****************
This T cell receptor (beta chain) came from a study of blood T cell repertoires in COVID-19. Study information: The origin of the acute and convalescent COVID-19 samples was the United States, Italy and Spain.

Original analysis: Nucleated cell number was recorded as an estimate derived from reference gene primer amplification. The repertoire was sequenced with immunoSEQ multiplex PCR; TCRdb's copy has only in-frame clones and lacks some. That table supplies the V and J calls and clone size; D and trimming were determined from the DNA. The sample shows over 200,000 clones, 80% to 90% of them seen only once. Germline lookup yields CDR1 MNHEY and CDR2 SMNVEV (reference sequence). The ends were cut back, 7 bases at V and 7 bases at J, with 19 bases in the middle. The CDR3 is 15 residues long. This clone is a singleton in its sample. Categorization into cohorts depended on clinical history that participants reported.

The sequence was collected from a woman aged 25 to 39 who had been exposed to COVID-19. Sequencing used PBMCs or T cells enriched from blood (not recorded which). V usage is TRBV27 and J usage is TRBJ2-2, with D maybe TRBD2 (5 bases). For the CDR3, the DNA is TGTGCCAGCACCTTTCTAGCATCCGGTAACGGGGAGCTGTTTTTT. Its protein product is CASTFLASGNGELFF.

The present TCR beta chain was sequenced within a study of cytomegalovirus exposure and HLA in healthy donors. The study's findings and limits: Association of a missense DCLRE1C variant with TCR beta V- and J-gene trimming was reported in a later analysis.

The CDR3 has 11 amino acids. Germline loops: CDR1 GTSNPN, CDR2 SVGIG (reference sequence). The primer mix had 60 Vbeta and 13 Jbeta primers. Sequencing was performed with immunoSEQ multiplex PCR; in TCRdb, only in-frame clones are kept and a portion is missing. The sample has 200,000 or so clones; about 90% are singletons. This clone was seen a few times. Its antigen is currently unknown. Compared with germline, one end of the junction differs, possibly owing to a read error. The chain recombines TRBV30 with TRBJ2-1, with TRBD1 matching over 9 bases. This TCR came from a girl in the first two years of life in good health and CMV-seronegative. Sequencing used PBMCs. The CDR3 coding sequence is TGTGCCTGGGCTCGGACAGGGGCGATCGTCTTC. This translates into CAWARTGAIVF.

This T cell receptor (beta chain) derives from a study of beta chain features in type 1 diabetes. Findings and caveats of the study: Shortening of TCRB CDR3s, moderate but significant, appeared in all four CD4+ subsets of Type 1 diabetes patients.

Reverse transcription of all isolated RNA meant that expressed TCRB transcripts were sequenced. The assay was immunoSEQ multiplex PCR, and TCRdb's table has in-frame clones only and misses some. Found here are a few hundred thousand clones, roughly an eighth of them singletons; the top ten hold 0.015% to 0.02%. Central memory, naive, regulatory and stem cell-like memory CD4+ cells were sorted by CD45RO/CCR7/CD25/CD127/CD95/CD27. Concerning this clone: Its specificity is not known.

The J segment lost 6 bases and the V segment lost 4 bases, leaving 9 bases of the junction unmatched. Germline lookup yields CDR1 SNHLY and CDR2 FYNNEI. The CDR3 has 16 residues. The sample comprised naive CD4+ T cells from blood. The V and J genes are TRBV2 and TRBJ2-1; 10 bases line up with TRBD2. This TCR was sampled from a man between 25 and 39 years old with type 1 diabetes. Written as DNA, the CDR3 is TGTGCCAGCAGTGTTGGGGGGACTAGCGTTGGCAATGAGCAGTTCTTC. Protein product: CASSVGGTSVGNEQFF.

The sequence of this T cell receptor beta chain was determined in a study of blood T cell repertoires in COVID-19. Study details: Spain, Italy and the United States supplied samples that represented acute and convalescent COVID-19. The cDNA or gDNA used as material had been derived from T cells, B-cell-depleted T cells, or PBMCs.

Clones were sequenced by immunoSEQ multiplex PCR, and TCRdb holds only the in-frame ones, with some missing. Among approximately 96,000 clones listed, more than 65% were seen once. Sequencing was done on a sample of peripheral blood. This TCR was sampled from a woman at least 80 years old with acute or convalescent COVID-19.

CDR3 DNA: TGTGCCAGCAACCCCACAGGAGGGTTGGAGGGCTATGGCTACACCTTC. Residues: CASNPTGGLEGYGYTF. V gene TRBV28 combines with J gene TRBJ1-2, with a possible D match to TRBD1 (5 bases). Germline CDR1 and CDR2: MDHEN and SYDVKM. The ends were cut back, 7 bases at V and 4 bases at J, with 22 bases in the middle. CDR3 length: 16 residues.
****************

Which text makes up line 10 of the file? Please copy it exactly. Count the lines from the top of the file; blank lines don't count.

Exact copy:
Clones were sequenced by immunoSEQ multiplex PCR, and TCRdb holds only the in-frame ones, with some missing. Among approximately 96,000 clones listed, more than 65% were seen once. Sequencing was done on a sample of peripheral blood. This TCR was sampled from a woman at least 80 years old with acute or convalescent COVID-19.